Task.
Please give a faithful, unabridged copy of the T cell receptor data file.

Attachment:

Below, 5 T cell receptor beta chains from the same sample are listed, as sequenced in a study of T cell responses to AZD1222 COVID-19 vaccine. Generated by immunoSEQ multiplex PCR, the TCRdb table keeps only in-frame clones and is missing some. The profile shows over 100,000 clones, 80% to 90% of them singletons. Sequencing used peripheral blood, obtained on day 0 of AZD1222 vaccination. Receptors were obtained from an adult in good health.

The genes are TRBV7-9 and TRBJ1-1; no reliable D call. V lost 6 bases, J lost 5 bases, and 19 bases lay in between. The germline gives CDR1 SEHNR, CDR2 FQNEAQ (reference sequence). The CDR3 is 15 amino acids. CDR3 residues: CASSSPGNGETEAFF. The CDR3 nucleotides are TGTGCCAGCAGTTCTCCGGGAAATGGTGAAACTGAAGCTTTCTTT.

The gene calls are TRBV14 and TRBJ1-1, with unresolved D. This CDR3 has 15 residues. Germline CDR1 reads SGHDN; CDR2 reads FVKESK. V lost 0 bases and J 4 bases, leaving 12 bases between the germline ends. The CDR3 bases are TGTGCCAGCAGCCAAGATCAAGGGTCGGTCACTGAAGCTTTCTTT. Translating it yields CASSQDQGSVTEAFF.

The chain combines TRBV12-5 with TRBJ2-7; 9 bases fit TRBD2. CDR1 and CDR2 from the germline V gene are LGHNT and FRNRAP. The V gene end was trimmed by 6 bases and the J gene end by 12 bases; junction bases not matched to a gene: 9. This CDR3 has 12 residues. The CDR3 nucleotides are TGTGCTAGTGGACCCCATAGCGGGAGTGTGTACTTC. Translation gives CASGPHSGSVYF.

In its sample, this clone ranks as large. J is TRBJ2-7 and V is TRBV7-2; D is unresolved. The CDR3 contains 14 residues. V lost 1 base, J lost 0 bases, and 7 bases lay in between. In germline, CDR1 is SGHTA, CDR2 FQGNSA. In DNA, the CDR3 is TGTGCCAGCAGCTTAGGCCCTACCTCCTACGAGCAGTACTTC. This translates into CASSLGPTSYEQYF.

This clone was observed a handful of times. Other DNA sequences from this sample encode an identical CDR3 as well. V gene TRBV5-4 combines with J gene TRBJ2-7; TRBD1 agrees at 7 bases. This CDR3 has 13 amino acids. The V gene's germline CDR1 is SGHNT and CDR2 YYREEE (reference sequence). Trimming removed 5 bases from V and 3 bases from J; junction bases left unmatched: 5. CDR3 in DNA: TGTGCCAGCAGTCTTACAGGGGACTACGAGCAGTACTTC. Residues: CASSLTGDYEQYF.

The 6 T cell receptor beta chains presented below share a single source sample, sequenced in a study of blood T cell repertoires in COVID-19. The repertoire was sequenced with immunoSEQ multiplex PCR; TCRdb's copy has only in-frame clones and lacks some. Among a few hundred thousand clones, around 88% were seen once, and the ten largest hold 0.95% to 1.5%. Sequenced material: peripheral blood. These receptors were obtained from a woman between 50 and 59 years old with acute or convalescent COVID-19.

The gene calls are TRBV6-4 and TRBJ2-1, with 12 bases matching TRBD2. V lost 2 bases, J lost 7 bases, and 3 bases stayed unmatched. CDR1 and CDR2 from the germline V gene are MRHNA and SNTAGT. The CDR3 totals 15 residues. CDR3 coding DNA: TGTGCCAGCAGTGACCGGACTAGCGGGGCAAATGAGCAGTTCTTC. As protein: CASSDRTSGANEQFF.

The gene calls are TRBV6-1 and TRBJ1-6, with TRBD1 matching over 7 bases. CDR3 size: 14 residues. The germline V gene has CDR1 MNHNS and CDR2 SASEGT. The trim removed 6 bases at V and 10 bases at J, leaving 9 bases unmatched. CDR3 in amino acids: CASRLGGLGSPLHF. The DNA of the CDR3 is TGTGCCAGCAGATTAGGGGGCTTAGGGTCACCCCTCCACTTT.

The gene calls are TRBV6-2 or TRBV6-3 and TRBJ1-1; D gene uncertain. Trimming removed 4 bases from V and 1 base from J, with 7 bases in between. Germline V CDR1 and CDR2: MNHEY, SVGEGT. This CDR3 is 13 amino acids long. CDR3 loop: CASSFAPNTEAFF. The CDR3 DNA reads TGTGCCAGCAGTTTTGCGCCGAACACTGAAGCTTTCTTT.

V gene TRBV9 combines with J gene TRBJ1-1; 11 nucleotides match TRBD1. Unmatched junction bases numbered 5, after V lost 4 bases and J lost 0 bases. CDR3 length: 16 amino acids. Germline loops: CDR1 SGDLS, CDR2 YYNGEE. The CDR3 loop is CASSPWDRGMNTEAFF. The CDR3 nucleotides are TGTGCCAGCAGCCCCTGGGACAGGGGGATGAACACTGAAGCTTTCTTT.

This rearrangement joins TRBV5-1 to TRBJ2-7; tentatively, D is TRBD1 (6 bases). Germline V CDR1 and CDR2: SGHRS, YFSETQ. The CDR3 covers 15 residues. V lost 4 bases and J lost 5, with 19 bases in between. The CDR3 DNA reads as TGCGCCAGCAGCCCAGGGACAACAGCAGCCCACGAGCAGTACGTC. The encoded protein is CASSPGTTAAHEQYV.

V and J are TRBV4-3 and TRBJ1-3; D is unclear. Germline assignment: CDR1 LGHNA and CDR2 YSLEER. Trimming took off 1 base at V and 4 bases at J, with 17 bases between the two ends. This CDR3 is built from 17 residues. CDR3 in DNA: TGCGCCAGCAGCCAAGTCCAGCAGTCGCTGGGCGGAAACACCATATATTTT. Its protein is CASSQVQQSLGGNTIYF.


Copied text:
Below, 5 T cell receptor beta chains from the same sample are listed, as sequenced in a study of T cell responses to AZD1222 COVID-19 vaccine. Generated by immunoSEQ multiplex PCR, the TCRdb table keeps only in-frame clones and is missing some. The profile shows over 100,000 clones, 80% to 90% of them singletons. Sequencing used peripheral blood, obtained on day 0 of AZD1222 vaccination. Receptors were obtained from an adult in good health.

The genes are TRBV7-9 and TRBJ1-1; no reliable D call. V lost 6 bases, J lost 5 bases, and 19 bases lay in between. The germline gives CDR1 SEHNR, CDR2 FQNEAQ (reference sequence). The CDR3 is 15 amino acids. CDR3 residues: CASSSPGNGETEAFF. The CDR3 nucleotides are TGTGCCAGCAGTTCTCCGGGAAATGGTGAAACTGAAGCTTTCTTT.

The gene calls are TRBV14 and TRBJ1-1, with unresolved D. This CDR3 has 15 residues. Germline CDR1 reads SGHDN; CDR2 reads FVKESK. V lost 0 bases and J 4 bases, leaving 12 bases between the germline ends. The CDR3 bases are TGTGCCAGCAGCCAAGATCAAGGGTCGGTCACTGAAGCTTTCTTT. Translating it yields CASSQDQGSVTEAFF.

The chain combines TRBV12-5 with TRBJ2-7; 9 bases fit TRBD2. CDR1 and CDR2 from the germline V gene are LGHNT and FRNRAP. The V gene end was trimmed by 6 bases and the J gene end by 12 bases; junction bases not matched to a gene: 9. This CDR3 has 12 residues. The CDR3 nucleotides are TGTGCTAGTGGACCCCATAGCGGGAGTGTGTACTTC. Translation gives CASGPHSGSVYF.

In its sample, this clone ranks as large. J is TRBJ2-7 and V is TRBV7-2; D is unresolved. The CDR3 contains 14 residues. V lost 1 base, J lost 0 bases, and 7 bases lay in between. In germline, CDR1 is SGHTA, CDR2 FQGNSA. In DNA, the CDR3 is TGTGCCAGCAGCTTAGGCCCTACCTCCTACGAGCAGTACTTC. This translates into CASSLGPTSYEQYF.

This clone was observed a handful of times. Other DNA sequences from this sample encode an identical CDR3 as well. V gene TRBV5-4 combines with J gene TRBJ2-7; TRBD1 agrees at 7 bases. This CDR3 has 13 amino acids. The V gene's germline CDR1 is SGHNT and CDR2 YYREEE (reference sequence). Trimming removed 5 bases from V and 3 bases from J; junction bases left unmatched: 5. CDR3 in DNA: TGTGCCAGCAGTCTTACAGGGGACTACGAGCAGTACTTC. Residues: CASSLTGDYEQYF.

The 6 T cell receptor beta chains presented below share a single source sample, sequenced in a study of blood T cell repertoires in COVID-19. The repertoire was sequenced with immunoSEQ multiplex PCR; TCRdb's copy has only in-frame clones and lacks some. Among a few hundred thousand clones, around 88% were seen once, and the ten largest hold 0.95% to 1.5%. Sequenced material: peripheral blood. These receptors were obtained from a woman between 50 and 59 years old with acute or convalescent COVID-19.

The gene calls are TRBV6-4 and TRBJ2-1, with 12 bases matching TRBD2. V lost 2 bases, J lost 7 bases, and 3 bases stayed unmatched. CDR1 and CDR2 from the germline V gene are MRHNA and SNTAGT. The CDR3 totals 15 residues. CDR3 coding DNA: TGTGCCAGCAGTGACCGGACTAGCGGGGCAAATGAGCAGTTCTTC. As protein: CASSDRTSGANEQFF.

The gene calls are TRBV6-1 and TRBJ1-6, with TRBD1 matching over 7 bases. CDR3 size: 14 residues. The germline V gene has CDR1 MNHNS and CDR2 SASEGT. The trim removed 6 bases at V and 10 bases at J, leaving 9 bases unmatched. CDR3 in amino acids: CASRLGGLGSPLHF. The DNA of the CDR3 is TGTGCCAGCAGATTAGGGGGCTTAGGGTCACCCCTCCACTTT.

The gene calls are TRBV6-2 or TRBV6-3 and TRBJ1-1; D gene uncertain. Trimming removed 4 bases from V and 1 base from J, with 7 bases in between. Germline V CDR1 and CDR2: MNHEY, SVGEGT. This CDR3 is 13 amino acids long. CDR3 loop: CASSFAPNTEAFF. The CDR3 DNA reads TGTGCCAGCAGTTTTGCGCCGAACACTGAAGCTTTCTTT.

V gene TRBV9 combines with J gene TRBJ1-1; 11 nucleotides match TRBD1. Unmatched junction bases numbered 5, after V lost 4 bases and J lost 0 bases. CDR3 length: 16 amino acids. Germline loops: CDR1 SGDLS, CDR2 YYNGEE. The CDR3 loop is CASSPWDRGMNTEAFF. The CDR3 nucleotides are TGTGCCAGCAGCCCCTGGGACAGGGGGATGAACACTGAAGCTTTCTTT.

This rearrangement joins TRBV5-1 to TRBJ2-7; tentatively, D is TRBD1 (6 bases). Germline V CDR1 and CDR2: SGHRS, YFSETQ. The CDR3 covers 15 residues. V lost 4 bases and J lost 5, with 19 bases in between. The CDR3 DNA reads as TGCGCCAGCAGCCCAGGGACAACAGCAGCCCACGAGCAGTACGTC. The encoded protein is CASSPGTTAAHEQYV.

V and J are TRBV4-3 and TRBJ1-3; D is unclear. Germline assignment: CDR1 LGHNA and CDR2 YSLEER. Trimming took off 1 base at V and 4 bases at J, with 17 bases between the two ends. This CDR3 is built from 17 residues. CDR3 in DNA: TGCGCCAGCAGCCAAGTCCAGCAGTCGCTGGGCGGAAACACCATATATTTT. Its protein is CASSQVQQSLGGNTIYF.